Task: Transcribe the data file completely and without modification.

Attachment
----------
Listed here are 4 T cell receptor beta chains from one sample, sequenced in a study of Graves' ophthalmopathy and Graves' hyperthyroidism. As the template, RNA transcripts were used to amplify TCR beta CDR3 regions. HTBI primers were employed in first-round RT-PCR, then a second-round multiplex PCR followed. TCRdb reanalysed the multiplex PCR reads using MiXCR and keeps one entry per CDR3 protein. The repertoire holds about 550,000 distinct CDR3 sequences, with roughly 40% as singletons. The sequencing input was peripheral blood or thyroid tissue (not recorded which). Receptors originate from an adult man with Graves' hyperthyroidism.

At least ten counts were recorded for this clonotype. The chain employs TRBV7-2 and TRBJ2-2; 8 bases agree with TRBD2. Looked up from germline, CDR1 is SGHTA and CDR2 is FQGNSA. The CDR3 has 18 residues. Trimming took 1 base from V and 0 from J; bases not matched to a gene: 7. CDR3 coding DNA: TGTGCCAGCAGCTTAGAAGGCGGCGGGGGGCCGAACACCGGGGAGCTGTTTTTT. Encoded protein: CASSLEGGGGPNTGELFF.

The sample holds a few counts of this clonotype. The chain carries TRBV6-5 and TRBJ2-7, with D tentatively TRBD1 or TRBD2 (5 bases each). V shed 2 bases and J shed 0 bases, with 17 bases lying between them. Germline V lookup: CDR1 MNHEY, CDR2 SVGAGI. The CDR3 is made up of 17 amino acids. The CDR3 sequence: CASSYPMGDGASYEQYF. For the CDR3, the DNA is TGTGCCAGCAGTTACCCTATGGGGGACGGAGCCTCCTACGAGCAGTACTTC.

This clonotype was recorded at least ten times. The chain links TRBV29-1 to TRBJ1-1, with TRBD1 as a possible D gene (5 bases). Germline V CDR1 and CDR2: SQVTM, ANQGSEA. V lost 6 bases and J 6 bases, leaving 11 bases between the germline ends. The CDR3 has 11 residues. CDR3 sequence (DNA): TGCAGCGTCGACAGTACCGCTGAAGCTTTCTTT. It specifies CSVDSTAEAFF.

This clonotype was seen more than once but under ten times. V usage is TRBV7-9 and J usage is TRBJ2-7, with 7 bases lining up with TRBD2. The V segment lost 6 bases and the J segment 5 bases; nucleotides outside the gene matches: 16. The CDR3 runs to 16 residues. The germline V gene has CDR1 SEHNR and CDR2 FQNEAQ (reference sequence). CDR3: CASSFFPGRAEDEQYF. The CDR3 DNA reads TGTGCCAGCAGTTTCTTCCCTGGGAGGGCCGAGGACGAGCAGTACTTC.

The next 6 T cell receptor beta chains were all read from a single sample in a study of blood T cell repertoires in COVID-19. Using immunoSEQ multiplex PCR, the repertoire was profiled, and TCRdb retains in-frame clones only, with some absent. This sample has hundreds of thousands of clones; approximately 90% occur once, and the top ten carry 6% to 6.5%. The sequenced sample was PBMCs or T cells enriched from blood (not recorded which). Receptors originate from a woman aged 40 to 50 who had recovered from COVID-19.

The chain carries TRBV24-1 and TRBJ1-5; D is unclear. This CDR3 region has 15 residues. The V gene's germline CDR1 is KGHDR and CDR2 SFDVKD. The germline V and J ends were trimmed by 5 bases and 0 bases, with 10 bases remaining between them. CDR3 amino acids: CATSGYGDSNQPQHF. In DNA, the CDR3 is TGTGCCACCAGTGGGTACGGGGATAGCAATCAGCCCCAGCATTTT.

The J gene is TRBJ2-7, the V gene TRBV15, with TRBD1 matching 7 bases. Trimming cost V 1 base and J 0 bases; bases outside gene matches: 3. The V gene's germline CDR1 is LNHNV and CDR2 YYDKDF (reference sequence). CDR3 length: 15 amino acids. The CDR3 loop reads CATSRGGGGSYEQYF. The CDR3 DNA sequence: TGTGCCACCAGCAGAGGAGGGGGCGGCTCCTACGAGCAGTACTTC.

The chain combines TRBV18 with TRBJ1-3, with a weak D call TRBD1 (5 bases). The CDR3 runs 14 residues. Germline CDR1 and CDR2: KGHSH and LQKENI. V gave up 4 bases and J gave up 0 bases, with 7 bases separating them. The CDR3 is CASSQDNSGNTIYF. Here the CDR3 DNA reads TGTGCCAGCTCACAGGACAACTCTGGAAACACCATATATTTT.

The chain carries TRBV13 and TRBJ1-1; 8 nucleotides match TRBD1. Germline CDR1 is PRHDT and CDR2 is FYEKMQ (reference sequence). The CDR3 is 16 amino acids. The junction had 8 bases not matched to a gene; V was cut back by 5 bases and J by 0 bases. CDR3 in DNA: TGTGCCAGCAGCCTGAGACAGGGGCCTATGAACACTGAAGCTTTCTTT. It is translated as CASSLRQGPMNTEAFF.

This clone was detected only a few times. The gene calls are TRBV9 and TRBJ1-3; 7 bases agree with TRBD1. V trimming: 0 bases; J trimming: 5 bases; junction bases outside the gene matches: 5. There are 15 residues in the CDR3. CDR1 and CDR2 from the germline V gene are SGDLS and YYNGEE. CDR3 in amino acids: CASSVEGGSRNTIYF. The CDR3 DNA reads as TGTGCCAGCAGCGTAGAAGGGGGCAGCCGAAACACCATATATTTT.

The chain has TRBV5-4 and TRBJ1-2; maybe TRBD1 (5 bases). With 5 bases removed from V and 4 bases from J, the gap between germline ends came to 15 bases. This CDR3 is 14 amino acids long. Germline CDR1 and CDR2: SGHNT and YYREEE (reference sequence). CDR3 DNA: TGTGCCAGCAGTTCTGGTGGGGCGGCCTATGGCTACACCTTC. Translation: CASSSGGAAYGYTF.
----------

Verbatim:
Listed here are 4 T cell receptor beta chains from one sample, sequenced in a study of Graves' ophthalmopathy and Graves' hyperthyroidism. As the template, RNA transcripts were used to amplify TCR beta CDR3 regions. HTBI primers were employed in first-round RT-PCR, then a second-round multiplex PCR followed. TCRdb reanalysed the multiplex PCR reads using MiXCR and keeps one entry per CDR3 protein. The repertoire holds about 550,000 distinct CDR3 sequences, with roughly 40% as singletons. The sequencing input was peripheral blood or thyroid tissue (not recorded which). Receptors originate from an adult man with Graves' hyperthyroidism.

At least ten counts were recorded for this clonotype. The chain employs TRBV7-2 and TRBJ2-2; 8 bases agree with TRBD2. Looked up from germline, CDR1 is SGHTA and CDR2 is FQGNSA. The CDR3 has 18 residues. Trimming took 1 base from V and 0 from J; bases not matched to a gene: 7. CDR3 coding DNA: TGTGCCAGCAGCTTAGAAGGCGGCGGGGGGCCGAACACCGGGGAGCTGTTTTTT. Encoded protein: CASSLEGGGGPNTGELFF.

The sample holds a few counts of this clonotype. The chain carries TRBV6-5 and TRBJ2-7, with D tentatively TRBD1 or TRBD2 (5 bases each). V shed 2 bases and J shed 0 bases, with 17 bases lying between them. Germline V lookup: CDR1 MNHEY, CDR2 SVGAGI. The CDR3 is made up of 17 amino acids. The CDR3 sequence: CASSYPMGDGASYEQYF. For the CDR3, the DNA is TGTGCCAGCAGTTACCCTATGGGGGACGGAGCCTCCTACGAGCAGTACTTC.

This clonotype was recorded at least ten times. The chain links TRBV29-1 to TRBJ1-1, with TRBD1 as a possible D gene (5 bases). Germline V CDR1 and CDR2: SQVTM, ANQGSEA. V lost 6 bases and J 6 bases, leaving 11 bases between the germline ends. The CDR3 has 11 residues. CDR3 sequence (DNA): TGCAGCGTCGACAGTACCGCTGAAGCTTTCTTT. It specifies CSVDSTAEAFF.

This clonotype was seen more than once but under ten times. V usage is TRBV7-9 and J usage is TRBJ2-7, with 7 bases lining up with TRBD2. The V segment lost 6 bases and the J segment 5 bases; nucleotides outside the gene matches: 16. The CDR3 runs to 16 residues. The germline V gene has CDR1 SEHNR and CDR2 FQNEAQ (reference sequence). CDR3: CASSFFPGRAEDEQYF. The CDR3 DNA reads TGTGCCAGCAGTTTCTTCCCTGGGAGGGCCGAGGACGAGCAGTACTTC.

The next 6 T cell receptor beta chains were all read from a single sample in a study of blood T cell repertoires in COVID-19. Using immunoSEQ multiplex PCR, the repertoire was profiled, and TCRdb retains in-frame clones only, with some absent. This sample has hundreds of thousands of clones; approximately 90% occur once, and the top ten carry 6% to 6.5%. The sequenced sample was PBMCs or T cells enriched from blood (not recorded which). Receptors originate from a woman aged 40 to 50 who had recovered from COVID-19.

The chain carries TRBV24-1 and TRBJ1-5; D is unclear. This CDR3 region has 15 residues. The V gene's germline CDR1 is KGHDR and CDR2 SFDVKD. The germline V and J ends were trimmed by 5 bases and 0 bases, with 10 bases remaining between them. CDR3 amino acids: CATSGYGDSNQPQHF. In DNA, the CDR3 is TGTGCCACCAGTGGGTACGGGGATAGCAATCAGCCCCAGCATTTT.

The J gene is TRBJ2-7, the V gene TRBV15, with TRBD1 matching 7 bases. Trimming cost V 1 base and J 0 bases; bases outside gene matches: 3. The V gene's germline CDR1 is LNHNV and CDR2 YYDKDF (reference sequence). CDR3 length: 15 amino acids. The CDR3 loop reads CATSRGGGGSYEQYF. The CDR3 DNA sequence: TGTGCCACCAGCAGAGGAGGGGGCGGCTCCTACGAGCAGTACTTC.

The chain combines TRBV18 with TRBJ1-3, with a weak D call TRBD1 (5 bases). The CDR3 runs 14 residues. Germline CDR1 and CDR2: KGHSH and LQKENI. V gave up 4 bases and J gave up 0 bases, with 7 bases separating them. The CDR3 is CASSQDNSGNTIYF. Here the CDR3 DNA reads TGTGCCAGCTCACAGGACAACTCTGGAAACACCATATATTTT.

The chain carries TRBV13 and TRBJ1-1; 8 nucleotides match TRBD1. Germline CDR1 is PRHDT and CDR2 is FYEKMQ (reference sequence). The CDR3 is 16 amino acids. The junction had 8 bases not matched to a gene; V was cut back by 5 bases and J by 0 bases. CDR3 in DNA: TGTGCCAGCAGCCTGAGACAGGGGCCTATGAACACTGAAGCTTTCTTT. It is translated as CASSLRQGPMNTEAFF.

This clone was detected only a few times. The gene calls are TRBV9 and TRBJ1-3; 7 bases agree with TRBD1. V trimming: 0 bases; J trimming: 5 bases; junction bases outside the gene matches: 5. There are 15 residues in the CDR3. CDR1 and CDR2 from the germline V gene are SGDLS and YYNGEE. CDR3 in amino acids: CASSVEGGSRNTIYF. The CDR3 DNA reads as TGTGCCAGCAGCGTAGAAGGGGGCAGCCGAAACACCATATATTTT.

The chain has TRBV5-4 and TRBJ1-2; maybe TRBD1 (5 bases). With 5 bases removed from V and 4 bases from J, the gap between germline ends came to 15 bases. This CDR3 is 14 amino acids long. Germline CDR1 and CDR2: SGHNT and YYREEE (reference sequence). CDR3 DNA: TGTGCCAGCAGTTCTGGTGGGGCGGCCTATGGCTACACCTTC. Translation: CASSSGGAAYGYTF.